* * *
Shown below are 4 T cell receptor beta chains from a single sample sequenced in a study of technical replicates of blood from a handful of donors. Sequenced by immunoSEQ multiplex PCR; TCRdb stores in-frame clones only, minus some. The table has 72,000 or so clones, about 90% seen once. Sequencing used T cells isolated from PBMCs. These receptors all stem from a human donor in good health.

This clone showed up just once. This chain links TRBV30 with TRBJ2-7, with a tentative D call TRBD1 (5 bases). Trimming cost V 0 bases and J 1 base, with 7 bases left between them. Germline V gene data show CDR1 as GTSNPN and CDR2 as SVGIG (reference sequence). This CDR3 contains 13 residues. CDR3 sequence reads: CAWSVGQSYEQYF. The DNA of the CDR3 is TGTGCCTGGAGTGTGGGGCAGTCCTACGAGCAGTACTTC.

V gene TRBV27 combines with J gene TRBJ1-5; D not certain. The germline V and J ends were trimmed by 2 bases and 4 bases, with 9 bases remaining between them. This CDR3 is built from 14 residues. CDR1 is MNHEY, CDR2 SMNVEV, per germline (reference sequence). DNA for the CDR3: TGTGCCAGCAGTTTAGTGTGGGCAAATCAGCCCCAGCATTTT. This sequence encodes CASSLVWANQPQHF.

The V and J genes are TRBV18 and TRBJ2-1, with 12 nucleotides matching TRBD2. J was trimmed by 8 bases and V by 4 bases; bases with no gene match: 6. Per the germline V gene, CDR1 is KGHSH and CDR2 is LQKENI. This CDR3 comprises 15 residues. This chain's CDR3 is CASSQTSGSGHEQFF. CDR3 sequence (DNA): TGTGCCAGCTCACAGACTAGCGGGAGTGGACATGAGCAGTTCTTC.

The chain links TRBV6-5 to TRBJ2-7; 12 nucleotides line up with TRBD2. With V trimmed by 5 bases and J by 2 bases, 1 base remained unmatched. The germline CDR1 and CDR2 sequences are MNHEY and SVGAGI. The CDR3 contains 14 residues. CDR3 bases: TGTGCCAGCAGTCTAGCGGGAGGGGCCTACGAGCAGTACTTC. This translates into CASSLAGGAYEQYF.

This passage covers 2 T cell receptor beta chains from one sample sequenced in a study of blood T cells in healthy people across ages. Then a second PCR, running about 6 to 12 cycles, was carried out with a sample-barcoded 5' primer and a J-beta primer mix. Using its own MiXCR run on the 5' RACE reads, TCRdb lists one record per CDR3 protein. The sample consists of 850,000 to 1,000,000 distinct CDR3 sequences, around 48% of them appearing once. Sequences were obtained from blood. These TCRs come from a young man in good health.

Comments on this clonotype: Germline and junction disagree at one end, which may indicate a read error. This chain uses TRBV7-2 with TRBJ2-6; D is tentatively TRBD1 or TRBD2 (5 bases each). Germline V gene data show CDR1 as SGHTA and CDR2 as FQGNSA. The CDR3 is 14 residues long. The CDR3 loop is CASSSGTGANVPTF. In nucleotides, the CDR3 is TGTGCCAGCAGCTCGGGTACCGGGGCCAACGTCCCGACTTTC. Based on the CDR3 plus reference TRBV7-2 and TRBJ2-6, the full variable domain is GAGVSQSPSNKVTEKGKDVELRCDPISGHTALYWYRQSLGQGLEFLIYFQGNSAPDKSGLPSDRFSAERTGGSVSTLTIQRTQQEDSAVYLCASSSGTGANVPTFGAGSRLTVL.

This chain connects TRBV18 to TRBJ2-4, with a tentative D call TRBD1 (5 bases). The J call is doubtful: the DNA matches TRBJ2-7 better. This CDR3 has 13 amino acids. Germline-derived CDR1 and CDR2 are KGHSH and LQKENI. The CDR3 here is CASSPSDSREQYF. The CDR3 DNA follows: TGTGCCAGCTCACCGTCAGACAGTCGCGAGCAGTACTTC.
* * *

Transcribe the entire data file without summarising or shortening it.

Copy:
Shown below are 4 T cell receptor beta chains from a single sample sequenced in a study of technical replicates of blood from a handful of donors. Sequenced by immunoSEQ multiplex PCR; TCRdb stores in-frame clones only, minus some. The table has 72,000 or so clones, about 90% seen once. Sequencing used T cells isolated from PBMCs. These receptors all stem from a human donor in good health.

This clone showed up just once. This chain links TRBV30 with TRBJ2-7, with a tentative D call TRBD1 (5 bases). Trimming cost V 0 bases and J 1 base, with 7 bases left between them. Germline V gene data show CDR1 as GTSNPN and CDR2 as SVGIG (reference sequence). This CDR3 contains 13 residues. CDR3 sequence reads: CAWSVGQSYEQYF. The DNA of the CDR3 is TGTGCCTGGAGTGTGGGGCAGTCCTACGAGCAGTACTTC.

V gene TRBV27 combines with J gene TRBJ1-5; D not certain. The germline V and J ends were trimmed by 2 bases and 4 bases, with 9 bases remaining between them. This CDR3 is built from 14 residues. CDR1 is MNHEY, CDR2 SMNVEV, per germline (reference sequence). DNA for the CDR3: TGTGCCAGCAGTTTAGTGTGGGCAAATCAGCCCCAGCATTTT. This sequence encodes CASSLVWANQPQHF.

The V and J genes are TRBV18 and TRBJ2-1, with 12 nucleotides matching TRBD2. J was trimmed by 8 bases and V by 4 bases; bases with no gene match: 6. Per the germline V gene, CDR1 is KGHSH and CDR2 is LQKENI. This CDR3 comprises 15 residues. This chain's CDR3 is CASSQTSGSGHEQFF. CDR3 sequence (DNA): TGTGCCAGCTCACAGACTAGCGGGAGTGGACATGAGCAGTTCTTC.

The chain links TRBV6-5 to TRBJ2-7; 12 nucleotides line up with TRBD2. With V trimmed by 5 bases and J by 2 bases, 1 base remained unmatched. The germline CDR1 and CDR2 sequences are MNHEY and SVGAGI. The CDR3 contains 14 residues. CDR3 bases: TGTGCCAGCAGTCTAGCGGGAGGGGCCTACGAGCAGTACTTC. This translates into CASSLAGGAYEQYF.

This passage covers 2 T cell receptor beta chains from one sample sequenced in a study of blood T cells in healthy people across ages. Then a second PCR, running about 6 to 12 cycles, was carried out with a sample-barcoded 5' primer and a J-beta primer mix. Using its own MiXCR run on the 5' RACE reads, TCRdb lists one record per CDR3 protein. The sample consists of 850,000 to 1,000,000 distinct CDR3 sequences, around 48% of them appearing once. Sequences were obtained from blood. These TCRs come from a young man in good health.

Comments on this clonotype: Germline and junction disagree at one end, which may indicate a read error. This chain uses TRBV7-2 with TRBJ2-6; D is tentatively TRBD1 or TRBD2 (5 bases each). Germline V gene data show CDR1 as SGHTA and CDR2 as FQGNSA. The CDR3 is 14 residues long. The CDR3 loop is CASSSGTGANVPTF. In nucleotides, the CDR3 is TGTGCCAGCAGCTCGGGTACCGGGGCCAACGTCCCGACTTTC. Based on the CDR3 plus reference TRBV7-2 and TRBJ2-6, the full variable domain is GAGVSQSPSNKVTEKGKDVELRCDPISGHTALYWYRQSLGQGLEFLIYFQGNSAPDKSGLPSDRFSAERTGGSVSTLTIQRTQQEDSAVYLCASSSGTGANVPTFGAGSRLTVL.

This chain connects TRBV18 to TRBJ2-4, with a tentative D call TRBD1 (5 bases). The J call is doubtful: the DNA matches TRBJ2-7 better. This CDR3 has 13 amino acids. Germline-derived CDR1 and CDR2 are KGHSH and LQKENI. The CDR3 here is CASSPSDSREQYF. The CDR3 DNA follows: TGTGCCAGCTCACCGTCAGACAGTCGCGAGCAGTACTTC.